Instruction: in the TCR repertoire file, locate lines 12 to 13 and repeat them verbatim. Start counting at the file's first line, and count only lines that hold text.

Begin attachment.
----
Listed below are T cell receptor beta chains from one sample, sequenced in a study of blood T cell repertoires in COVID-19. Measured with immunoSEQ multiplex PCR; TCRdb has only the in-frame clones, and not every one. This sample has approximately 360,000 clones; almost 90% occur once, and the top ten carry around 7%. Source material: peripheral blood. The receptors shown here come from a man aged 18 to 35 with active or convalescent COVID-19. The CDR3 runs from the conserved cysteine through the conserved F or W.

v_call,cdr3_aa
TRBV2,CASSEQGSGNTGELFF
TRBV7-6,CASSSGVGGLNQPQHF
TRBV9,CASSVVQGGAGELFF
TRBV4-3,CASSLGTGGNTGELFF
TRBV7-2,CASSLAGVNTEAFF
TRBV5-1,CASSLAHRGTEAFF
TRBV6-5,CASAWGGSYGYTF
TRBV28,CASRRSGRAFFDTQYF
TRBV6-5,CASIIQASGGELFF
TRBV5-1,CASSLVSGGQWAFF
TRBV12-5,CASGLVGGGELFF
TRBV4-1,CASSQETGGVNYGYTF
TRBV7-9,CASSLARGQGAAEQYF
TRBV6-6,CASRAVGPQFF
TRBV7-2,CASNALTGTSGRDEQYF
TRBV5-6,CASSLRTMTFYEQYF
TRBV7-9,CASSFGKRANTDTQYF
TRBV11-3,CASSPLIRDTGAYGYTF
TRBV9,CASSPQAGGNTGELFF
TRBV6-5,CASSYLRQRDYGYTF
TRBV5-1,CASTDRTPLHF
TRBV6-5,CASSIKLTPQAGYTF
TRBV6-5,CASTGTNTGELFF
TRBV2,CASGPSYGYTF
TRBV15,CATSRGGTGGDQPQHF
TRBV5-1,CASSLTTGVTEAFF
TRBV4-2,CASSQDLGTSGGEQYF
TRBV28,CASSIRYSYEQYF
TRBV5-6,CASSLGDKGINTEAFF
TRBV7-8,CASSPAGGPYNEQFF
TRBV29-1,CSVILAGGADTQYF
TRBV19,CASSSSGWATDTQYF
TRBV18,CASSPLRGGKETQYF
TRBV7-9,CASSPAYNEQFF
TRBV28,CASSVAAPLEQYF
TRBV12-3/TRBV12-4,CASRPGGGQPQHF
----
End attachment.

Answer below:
TRBV5-1,CASSLVSGGQWAFF
TRBV12-5,CASGLVGGGELFF